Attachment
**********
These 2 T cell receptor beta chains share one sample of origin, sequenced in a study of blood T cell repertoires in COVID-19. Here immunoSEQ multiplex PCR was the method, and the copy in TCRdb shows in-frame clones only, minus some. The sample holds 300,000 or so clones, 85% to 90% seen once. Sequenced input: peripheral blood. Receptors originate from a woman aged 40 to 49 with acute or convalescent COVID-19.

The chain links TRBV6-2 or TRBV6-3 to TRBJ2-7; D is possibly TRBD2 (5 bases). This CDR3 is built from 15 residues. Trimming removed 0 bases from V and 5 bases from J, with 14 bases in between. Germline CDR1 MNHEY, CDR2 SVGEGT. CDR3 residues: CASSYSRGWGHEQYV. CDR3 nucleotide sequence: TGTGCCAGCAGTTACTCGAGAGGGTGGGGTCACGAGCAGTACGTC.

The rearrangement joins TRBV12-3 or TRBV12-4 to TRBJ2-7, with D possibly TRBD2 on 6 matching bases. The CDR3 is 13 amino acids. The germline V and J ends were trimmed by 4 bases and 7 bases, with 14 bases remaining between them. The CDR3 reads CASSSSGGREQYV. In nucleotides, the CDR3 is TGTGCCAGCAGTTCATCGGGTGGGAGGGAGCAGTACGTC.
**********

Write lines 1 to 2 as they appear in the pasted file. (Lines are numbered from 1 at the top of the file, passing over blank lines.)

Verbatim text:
These 2 T cell receptor beta chains share one sample of origin, sequenced in a study of blood T cell repertoires in COVID-19. Here immunoSEQ multiplex PCR was the method, and the copy in TCRdb shows in-frame clones only, minus some. The sample holds 300,000 or so clones, 85% to 90% seen once. Sequenced input: peripheral blood. Receptors originate from a woman aged 40 to 49 with acute or convalescent COVID-19.

The chain links TRBV6-2 or TRBV6-3 to TRBJ2-7; D is possibly TRBD2 (5 bases). This CDR3 is built from 15 residues. Trimming removed 0 bases from V and 5 bases from J, with 14 bases in between. Germline CDR1 MNHEY, CDR2 SVGEGT. CDR3 residues: CASSYSRGWGHEQYV. CDR3 nucleotide sequence: TGTGCCAGCAGTTACTCGAGAGGGTGGGGTCACGAGCAGTACGTC.